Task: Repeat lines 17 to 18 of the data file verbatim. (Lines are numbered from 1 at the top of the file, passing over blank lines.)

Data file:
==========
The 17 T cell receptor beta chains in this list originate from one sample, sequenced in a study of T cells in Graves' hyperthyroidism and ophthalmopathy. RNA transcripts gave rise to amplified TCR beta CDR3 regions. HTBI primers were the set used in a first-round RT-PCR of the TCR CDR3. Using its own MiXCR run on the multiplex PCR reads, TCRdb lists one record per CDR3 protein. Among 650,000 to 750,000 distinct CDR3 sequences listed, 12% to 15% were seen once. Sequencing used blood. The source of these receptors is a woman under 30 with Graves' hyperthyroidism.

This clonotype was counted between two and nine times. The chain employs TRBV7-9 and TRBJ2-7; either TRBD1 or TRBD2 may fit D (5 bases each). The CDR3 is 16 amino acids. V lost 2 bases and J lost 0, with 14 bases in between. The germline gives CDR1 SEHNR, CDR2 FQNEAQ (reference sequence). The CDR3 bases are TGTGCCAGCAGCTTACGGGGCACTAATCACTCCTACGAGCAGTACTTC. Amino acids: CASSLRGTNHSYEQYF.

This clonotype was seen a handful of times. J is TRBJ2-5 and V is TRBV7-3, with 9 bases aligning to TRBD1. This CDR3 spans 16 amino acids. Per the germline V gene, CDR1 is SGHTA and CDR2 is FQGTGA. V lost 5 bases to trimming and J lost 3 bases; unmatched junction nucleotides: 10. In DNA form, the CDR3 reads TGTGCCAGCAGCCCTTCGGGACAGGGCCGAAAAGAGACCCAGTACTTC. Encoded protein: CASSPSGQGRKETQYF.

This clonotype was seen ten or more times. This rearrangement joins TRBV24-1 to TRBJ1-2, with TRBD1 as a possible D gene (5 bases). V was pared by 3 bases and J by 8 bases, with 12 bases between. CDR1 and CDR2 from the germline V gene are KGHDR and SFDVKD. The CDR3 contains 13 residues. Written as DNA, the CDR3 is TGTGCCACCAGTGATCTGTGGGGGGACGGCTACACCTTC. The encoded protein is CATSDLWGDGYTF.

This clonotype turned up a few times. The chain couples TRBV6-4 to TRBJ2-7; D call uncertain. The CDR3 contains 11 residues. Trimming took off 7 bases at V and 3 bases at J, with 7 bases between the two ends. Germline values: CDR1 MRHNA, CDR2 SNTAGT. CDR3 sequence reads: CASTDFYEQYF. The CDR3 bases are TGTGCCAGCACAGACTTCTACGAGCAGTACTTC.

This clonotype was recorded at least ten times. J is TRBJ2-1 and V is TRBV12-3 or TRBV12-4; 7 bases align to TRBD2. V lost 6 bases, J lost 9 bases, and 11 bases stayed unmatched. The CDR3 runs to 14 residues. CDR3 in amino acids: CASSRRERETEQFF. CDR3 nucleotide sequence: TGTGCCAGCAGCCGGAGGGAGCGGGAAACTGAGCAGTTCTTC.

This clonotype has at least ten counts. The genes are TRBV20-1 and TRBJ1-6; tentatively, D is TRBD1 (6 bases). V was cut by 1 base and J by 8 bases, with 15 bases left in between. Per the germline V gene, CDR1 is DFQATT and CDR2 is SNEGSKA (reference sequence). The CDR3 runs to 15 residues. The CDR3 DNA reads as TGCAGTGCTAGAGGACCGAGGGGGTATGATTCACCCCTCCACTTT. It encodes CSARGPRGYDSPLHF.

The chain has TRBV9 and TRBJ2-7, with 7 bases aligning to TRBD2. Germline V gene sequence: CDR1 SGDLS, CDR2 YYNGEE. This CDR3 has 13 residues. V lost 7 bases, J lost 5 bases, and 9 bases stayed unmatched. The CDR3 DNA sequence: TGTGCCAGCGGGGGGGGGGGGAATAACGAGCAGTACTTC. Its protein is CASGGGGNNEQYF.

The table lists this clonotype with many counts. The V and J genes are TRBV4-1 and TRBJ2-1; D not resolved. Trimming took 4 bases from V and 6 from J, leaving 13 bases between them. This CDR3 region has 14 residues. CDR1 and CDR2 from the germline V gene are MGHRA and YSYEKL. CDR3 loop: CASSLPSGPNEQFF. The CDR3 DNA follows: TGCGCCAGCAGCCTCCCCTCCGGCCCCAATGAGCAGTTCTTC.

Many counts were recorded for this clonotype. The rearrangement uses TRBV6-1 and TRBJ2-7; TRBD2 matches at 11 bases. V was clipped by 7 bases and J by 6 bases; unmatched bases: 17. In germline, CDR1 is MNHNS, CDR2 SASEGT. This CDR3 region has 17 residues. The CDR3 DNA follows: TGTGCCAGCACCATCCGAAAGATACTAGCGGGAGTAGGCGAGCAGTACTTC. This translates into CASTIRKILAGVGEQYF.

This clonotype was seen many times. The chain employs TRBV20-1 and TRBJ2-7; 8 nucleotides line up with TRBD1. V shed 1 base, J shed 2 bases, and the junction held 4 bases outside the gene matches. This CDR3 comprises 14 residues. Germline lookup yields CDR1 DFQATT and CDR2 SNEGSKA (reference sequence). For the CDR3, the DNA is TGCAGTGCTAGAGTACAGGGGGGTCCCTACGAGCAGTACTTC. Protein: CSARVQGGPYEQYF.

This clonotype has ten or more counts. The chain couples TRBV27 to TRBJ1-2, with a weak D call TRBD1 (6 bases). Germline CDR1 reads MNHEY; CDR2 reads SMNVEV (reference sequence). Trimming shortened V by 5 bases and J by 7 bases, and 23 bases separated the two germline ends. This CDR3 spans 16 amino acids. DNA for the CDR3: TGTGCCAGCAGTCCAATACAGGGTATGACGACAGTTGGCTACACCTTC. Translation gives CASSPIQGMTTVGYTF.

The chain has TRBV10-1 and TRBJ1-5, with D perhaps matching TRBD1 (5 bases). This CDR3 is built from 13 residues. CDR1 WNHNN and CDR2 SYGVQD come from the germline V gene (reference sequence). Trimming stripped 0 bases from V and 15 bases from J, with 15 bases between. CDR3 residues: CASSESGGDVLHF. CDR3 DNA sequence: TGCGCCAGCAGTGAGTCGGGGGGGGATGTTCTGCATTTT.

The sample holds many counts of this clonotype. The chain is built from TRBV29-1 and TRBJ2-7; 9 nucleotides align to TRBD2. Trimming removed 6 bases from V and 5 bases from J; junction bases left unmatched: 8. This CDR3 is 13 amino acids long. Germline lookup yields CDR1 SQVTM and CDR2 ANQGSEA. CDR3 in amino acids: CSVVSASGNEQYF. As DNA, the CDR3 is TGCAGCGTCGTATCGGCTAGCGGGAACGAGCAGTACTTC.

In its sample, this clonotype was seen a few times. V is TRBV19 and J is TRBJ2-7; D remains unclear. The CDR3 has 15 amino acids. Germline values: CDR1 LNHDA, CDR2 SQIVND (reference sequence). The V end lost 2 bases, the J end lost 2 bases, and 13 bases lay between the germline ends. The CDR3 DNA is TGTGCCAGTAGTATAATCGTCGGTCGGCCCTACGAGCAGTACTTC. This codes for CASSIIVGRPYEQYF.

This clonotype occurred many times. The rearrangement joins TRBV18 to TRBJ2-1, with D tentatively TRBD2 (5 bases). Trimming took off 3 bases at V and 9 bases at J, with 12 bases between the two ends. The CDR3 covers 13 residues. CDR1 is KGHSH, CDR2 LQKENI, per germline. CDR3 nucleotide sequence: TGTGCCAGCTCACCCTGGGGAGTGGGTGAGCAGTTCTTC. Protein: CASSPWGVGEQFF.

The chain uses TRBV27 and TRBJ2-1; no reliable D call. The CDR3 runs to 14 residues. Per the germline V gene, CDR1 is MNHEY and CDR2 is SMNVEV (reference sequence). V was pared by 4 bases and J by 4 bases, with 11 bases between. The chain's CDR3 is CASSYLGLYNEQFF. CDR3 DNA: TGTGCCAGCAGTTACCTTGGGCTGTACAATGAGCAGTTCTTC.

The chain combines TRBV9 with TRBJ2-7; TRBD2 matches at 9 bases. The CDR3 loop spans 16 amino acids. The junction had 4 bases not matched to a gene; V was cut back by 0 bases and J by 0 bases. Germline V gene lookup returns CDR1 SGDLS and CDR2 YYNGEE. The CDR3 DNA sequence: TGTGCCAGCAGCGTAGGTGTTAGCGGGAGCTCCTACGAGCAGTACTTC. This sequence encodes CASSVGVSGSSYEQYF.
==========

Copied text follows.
The chain uses TRBV27 and TRBJ2-1; no reliable D call. The CDR3 runs to 14 residues. Per the germline V gene, CDR1 is MNHEY and CDR2 is SMNVEV (reference sequence). V was pared by 4 bases and J by 4 bases, with 11 bases between. The chain's CDR3 is CASSYLGLYNEQFF. CDR3 DNA: TGTGCCAGCAGTTACCTTGGGCTGTACAATGAGCAGTTCTTC.

The chain combines TRBV9 with TRBJ2-7; TRBD2 matches at 9 bases. The CDR3 loop spans 16 amino acids. The junction had 4 bases not matched to a gene; V was cut back by 0 bases and J by 0 bases. Germline V gene lookup returns CDR1 SGDLS and CDR2 YYNGEE. The CDR3 DNA sequence: TGTGCCAGCAGCGTAGGTGTTAGCGGGAGCTCCTACGAGCAGTACTTC. This sequence encodes CASSVGVSGSSYEQYF.